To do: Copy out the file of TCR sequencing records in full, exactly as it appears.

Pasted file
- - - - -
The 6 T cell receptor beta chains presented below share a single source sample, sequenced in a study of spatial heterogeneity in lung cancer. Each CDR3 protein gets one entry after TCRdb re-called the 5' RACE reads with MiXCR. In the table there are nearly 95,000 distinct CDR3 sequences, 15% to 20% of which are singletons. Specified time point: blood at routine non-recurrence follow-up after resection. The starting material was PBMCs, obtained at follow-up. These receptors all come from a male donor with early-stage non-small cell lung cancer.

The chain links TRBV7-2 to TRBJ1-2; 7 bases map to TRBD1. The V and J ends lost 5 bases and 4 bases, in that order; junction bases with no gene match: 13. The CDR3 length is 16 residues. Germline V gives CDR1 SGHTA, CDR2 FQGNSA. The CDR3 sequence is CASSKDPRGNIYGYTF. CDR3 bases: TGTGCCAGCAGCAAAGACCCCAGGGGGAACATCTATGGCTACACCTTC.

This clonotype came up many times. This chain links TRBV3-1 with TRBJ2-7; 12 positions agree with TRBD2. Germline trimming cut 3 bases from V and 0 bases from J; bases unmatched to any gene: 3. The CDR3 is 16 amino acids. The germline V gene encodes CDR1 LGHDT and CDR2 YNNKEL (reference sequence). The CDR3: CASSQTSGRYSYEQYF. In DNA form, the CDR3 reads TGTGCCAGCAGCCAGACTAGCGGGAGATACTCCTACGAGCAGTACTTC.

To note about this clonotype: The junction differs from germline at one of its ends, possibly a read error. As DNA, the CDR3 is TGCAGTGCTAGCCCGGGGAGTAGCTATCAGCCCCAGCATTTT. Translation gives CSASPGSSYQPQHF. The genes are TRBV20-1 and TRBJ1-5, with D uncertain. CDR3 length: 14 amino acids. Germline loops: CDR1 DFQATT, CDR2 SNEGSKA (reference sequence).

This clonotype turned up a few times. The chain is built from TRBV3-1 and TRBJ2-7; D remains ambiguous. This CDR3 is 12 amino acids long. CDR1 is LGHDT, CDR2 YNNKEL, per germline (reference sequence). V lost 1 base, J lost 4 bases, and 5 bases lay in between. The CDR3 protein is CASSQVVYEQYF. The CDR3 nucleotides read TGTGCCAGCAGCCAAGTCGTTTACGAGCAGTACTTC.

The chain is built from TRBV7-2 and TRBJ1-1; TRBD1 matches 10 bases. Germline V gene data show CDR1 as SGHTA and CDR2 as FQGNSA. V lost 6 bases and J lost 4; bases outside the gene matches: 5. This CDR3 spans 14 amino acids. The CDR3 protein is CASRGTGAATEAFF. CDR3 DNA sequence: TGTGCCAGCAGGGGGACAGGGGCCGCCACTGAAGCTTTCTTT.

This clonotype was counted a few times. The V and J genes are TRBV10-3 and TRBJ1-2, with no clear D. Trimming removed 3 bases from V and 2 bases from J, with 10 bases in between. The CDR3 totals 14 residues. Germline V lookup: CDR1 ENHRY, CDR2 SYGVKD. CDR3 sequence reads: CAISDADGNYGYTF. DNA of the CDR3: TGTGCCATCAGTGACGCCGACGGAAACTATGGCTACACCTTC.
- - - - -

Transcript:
The 6 T cell receptor beta chains presented below share a single source sample, sequenced in a study of spatial heterogeneity in lung cancer. Each CDR3 protein gets one entry after TCRdb re-called the 5' RACE reads with MiXCR. In the table there are nearly 95,000 distinct CDR3 sequences, 15% to 20% of which are singletons. Specified time point: blood at routine non-recurrence follow-up after resection. The starting material was PBMCs, obtained at follow-up. These receptors all come from a male donor with early-stage non-small cell lung cancer.

The chain links TRBV7-2 to TRBJ1-2; 7 bases map to TRBD1. The V and J ends lost 5 bases and 4 bases, in that order; junction bases with no gene match: 13. The CDR3 length is 16 residues. Germline V gives CDR1 SGHTA, CDR2 FQGNSA. The CDR3 sequence is CASSKDPRGNIYGYTF. CDR3 bases: TGTGCCAGCAGCAAAGACCCCAGGGGGAACATCTATGGCTACACCTTC.

This clonotype came up many times. This chain links TRBV3-1 with TRBJ2-7; 12 positions agree with TRBD2. Germline trimming cut 3 bases from V and 0 bases from J; bases unmatched to any gene: 3. The CDR3 is 16 amino acids. The germline V gene encodes CDR1 LGHDT and CDR2 YNNKEL (reference sequence). The CDR3: CASSQTSGRYSYEQYF. In DNA form, the CDR3 reads TGTGCCAGCAGCCAGACTAGCGGGAGATACTCCTACGAGCAGTACTTC.

To note about this clonotype: The junction differs from germline at one of its ends, possibly a read error. As DNA, the CDR3 is TGCAGTGCTAGCCCGGGGAGTAGCTATCAGCCCCAGCATTTT. Translation gives CSASPGSSYQPQHF. The genes are TRBV20-1 and TRBJ1-5, with D uncertain. CDR3 length: 14 amino acids. Germline loops: CDR1 DFQATT, CDR2 SNEGSKA (reference sequence).

This clonotype turned up a few times. The chain is built from TRBV3-1 and TRBJ2-7; D remains ambiguous. This CDR3 is 12 amino acids long. CDR1 is LGHDT, CDR2 YNNKEL, per germline (reference sequence). V lost 1 base, J lost 4 bases, and 5 bases lay in between. The CDR3 protein is CASSQVVYEQYF. The CDR3 nucleotides read TGTGCCAGCAGCCAAGTCGTTTACGAGCAGTACTTC.

The chain is built from TRBV7-2 and TRBJ1-1; TRBD1 matches 10 bases. Germline V gene data show CDR1 as SGHTA and CDR2 as FQGNSA. V lost 6 bases and J lost 4; bases outside the gene matches: 5. This CDR3 spans 14 amino acids. The CDR3 protein is CASRGTGAATEAFF. CDR3 DNA sequence: TGTGCCAGCAGGGGGACAGGGGCCGCCACTGAAGCTTTCTTT.

This clonotype was counted a few times. The V and J genes are TRBV10-3 and TRBJ1-2, with no clear D. Trimming removed 3 bases from V and 2 bases from J, with 10 bases in between. The CDR3 totals 14 residues. Germline V lookup: CDR1 ENHRY, CDR2 SYGVKD. CDR3 sequence reads: CAISDADGNYGYTF. DNA of the CDR3: TGTGCCATCAGTGACGCCGACGGAAACTATGGCTACACCTTC.